Free Science Teaching Resources: Astronomy and James Webb Telescope Lessons
Over the next 50 years, thousands of people will travel to Earth orbit—and then, to the moon and beyond. Space travel—and space tourism—will one day become almost as commonplace as flying to exotic destinations on our own planet.” –Arthur C. Clarke (2007)
Just a few months ago, NASA released the very first images from the James Webb Telescope and reignited the global conversation on space science. This telescope is the most powerful one that humans have ever built and the images that were captured are simply breathtaking (you can see them here). For many young students – these next-generation images are their first encounter with telescopic science and and they have certainly ignited their curiosity about what the future of space could be.
It's in moments like this that inspiration strikes and the next generation of space science practitioners are born. The excitement is contagious. In this post we explore how teachers can prepare students for space science careers and to share a brand new teaching resource that we’ve launched to help teachers engage students in space science.
Preparing Students for Space Science Careers of the Future
[Photo Credit: Cambridge Launchpad UK]
There’s a tendency within the educational system to stick to tried-and-tested curriculums because “that’s how it’s always been done.” But science is always evolving and if we are to prepare students for the reality of the world they are inheriting, we need to change how we have traditionally taught science and embrace cutting-edge teaching methods to continuously engage students.
In a recent post (Why Teachers Should Include Emerging Science in STEM Learning), we discussed how many of the jobs of the future are going to be in emerging science fields like exo-meteorology, quantum biology, and cliodynamics, to name a few. Although space science has been around and thriving for over fifty years, recent technology innovations are pushing the boundaries of space science now more than ever! And, because of advances in science and technology, researchers are designing experiments differently and tackling ever-more complex questions relating to data, discovery, and colonization. As a result, a vast spectrum of space-related jobs and careers (in an industry worth U.S. $414.75 billion) will emerge over the next decade (Industry Insight: Space Jobs of the Future).
Now is the time for educators to prepare students for this exciting future and to integrate a deeper learning of space science. The best way to prepare students for future space science careers is to use instructional materials that are aligned with The Next Generation Science Standards (NGSS) which teaches them problem-solving and critical thinking, and brings real world science practices into the classroom.
The James Webb Telescope offers educators a great opportunity to engage students in the future of space science. Instead of merely showing students the images and having them learn rote, science facts about the telescope, teachers can encourage students to think about what the new images represent, how they were captured, and what they can mean for the future of our civilization as we aim to understand the universe. Are we asking the right questions when analyzing these images? How are these images challenging our current assumptions about our reality and ourselves? How will these images change how we explore space in the future?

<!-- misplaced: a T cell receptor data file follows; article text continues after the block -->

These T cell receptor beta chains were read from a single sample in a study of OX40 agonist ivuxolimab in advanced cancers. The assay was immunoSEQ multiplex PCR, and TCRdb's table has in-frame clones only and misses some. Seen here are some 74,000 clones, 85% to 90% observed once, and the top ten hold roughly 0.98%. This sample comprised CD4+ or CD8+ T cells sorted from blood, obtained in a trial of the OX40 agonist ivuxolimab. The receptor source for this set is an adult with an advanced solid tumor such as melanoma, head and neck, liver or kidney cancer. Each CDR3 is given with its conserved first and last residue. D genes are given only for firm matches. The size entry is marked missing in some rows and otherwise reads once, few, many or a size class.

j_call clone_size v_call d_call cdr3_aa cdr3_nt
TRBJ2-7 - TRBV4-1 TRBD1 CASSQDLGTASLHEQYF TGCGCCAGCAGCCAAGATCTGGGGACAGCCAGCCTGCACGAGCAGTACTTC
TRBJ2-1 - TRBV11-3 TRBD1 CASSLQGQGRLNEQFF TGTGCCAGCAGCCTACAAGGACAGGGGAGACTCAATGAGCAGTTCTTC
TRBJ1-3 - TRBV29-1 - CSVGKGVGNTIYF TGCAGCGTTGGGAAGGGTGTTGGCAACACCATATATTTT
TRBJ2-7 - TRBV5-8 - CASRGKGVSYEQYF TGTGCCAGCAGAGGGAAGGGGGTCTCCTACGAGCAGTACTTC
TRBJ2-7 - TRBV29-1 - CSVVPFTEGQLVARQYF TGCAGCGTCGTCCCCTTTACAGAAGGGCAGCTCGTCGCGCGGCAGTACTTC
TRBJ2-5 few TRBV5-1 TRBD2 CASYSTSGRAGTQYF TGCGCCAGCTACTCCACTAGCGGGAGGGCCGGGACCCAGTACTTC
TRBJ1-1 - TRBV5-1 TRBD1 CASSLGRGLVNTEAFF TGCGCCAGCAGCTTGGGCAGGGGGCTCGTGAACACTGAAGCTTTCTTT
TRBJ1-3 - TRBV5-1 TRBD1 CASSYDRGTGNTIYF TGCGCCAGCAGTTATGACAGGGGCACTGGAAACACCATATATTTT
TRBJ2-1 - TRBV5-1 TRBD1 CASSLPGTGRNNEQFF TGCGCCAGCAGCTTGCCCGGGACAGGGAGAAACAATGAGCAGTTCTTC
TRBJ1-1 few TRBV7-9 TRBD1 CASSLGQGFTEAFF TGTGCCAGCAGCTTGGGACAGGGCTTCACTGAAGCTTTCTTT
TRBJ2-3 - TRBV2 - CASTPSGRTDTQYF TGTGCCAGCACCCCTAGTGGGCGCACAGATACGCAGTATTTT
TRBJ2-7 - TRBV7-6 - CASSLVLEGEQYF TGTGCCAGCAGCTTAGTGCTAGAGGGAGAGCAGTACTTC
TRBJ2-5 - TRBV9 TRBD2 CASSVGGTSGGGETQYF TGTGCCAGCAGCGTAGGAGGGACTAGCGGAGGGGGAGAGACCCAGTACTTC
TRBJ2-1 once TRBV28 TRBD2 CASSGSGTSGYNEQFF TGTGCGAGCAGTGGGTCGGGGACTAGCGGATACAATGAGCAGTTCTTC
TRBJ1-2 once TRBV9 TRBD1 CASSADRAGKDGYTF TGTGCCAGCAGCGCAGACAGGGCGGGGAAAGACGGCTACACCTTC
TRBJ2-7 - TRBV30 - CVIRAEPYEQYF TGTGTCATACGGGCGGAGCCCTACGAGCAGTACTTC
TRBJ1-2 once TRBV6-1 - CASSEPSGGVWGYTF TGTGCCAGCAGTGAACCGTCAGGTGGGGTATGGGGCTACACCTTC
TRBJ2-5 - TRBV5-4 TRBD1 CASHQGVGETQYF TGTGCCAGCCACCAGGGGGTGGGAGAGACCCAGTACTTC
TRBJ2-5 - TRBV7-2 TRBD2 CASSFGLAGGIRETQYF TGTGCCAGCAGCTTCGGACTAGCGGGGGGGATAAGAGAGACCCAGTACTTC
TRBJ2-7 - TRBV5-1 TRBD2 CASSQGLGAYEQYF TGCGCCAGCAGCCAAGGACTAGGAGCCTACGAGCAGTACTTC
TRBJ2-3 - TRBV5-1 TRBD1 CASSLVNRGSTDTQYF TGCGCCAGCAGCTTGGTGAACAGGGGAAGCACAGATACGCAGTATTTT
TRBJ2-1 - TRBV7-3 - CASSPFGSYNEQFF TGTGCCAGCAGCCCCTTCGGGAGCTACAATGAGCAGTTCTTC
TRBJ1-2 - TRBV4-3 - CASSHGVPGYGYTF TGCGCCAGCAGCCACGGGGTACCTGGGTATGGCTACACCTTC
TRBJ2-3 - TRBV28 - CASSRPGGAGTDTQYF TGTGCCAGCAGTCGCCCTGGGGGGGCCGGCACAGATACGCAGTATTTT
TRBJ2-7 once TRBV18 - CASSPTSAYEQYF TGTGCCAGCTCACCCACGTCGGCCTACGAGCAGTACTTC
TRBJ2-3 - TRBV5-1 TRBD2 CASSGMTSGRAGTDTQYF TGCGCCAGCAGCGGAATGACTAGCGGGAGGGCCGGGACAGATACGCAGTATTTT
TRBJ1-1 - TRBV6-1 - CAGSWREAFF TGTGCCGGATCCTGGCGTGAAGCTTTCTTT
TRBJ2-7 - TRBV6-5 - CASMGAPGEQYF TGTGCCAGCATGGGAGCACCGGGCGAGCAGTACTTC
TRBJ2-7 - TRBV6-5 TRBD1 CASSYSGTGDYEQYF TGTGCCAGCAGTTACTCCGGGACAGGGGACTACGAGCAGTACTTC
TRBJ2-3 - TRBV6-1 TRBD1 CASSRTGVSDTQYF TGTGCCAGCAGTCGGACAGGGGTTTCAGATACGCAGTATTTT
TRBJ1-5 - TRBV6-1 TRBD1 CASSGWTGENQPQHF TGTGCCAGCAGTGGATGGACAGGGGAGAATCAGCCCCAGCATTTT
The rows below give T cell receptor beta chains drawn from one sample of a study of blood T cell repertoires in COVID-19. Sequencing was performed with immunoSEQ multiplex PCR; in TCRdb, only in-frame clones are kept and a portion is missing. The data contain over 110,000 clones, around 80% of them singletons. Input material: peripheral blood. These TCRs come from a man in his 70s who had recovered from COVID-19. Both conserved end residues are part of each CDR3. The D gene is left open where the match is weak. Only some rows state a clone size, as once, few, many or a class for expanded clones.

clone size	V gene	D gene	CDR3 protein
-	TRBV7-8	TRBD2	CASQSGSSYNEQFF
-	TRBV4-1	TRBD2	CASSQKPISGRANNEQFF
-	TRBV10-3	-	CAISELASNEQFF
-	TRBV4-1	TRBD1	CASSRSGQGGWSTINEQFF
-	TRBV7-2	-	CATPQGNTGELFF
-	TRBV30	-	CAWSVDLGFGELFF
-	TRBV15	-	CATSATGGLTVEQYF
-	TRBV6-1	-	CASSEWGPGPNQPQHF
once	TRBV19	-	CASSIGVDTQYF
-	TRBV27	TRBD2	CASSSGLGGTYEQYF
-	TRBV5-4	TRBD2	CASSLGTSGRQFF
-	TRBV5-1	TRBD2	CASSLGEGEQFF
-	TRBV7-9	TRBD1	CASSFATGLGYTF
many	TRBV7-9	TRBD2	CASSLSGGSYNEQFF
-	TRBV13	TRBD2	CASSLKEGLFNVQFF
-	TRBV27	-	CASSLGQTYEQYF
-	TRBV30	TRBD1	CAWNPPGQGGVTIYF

This cosmic perspective is powerful and captures the imaginations of students. With the right tools, like NGSS-aligned curriculum, teachers can nurture and encourage this nascent enthusiasm and show students that careers in space science are attainable for them. There are a wide range of great resources on preparing students for space science careers. The Smithsonian Science Education Centre has a great resource here, Space Talent wrote a wonderful guide here, and Florida Tech lays out the spectrum of potential space science careers here. NASA has an online hub for students grades 5-8 exploring careers at NASA here.
We’re delighted to see these resources making their way into the public zeitgeist because it gives educators the support they need to bring space science to life in a way that resonates with our young people and makes them want to consider space science as a career.
When it comes to the future of space science and students exploring their role in defining the cosmos, the sky is not the limit!
Free Astronomy and James Webb Space Telescope Lessons
Here at Activate Learning, we have been empowering teachers to bring the wonder of space science to students for many years through our popular, NGSS-aligned curriculum, like EarthComm (a full-year Earth and Space System Science curriculum developed by the American Geosciences Institute). So naturally, we were excited to develop additional teaching resources that will help educators everywhere to introduce important foundational concepts about our universe with students using the James Webb Telescope images.
Our new, NGSS-aligned, Astronomy and James Webb Space Telescope Lessons are FREE, flexible, and include versions for elementary school, middle school, and high school covering foundational topics such as How Did the Universe Begin?, How Big Is the Universe?, and How Did the Universe Form?
These lessons provide the perfect supporting materials for you to bring the magic of the James Webb Telescope into your classroom and to engage students in discourse on the future of work in space science.
Here’s to supporting the next generation of space science professionals who propel us deeper into space than we have ever been before!
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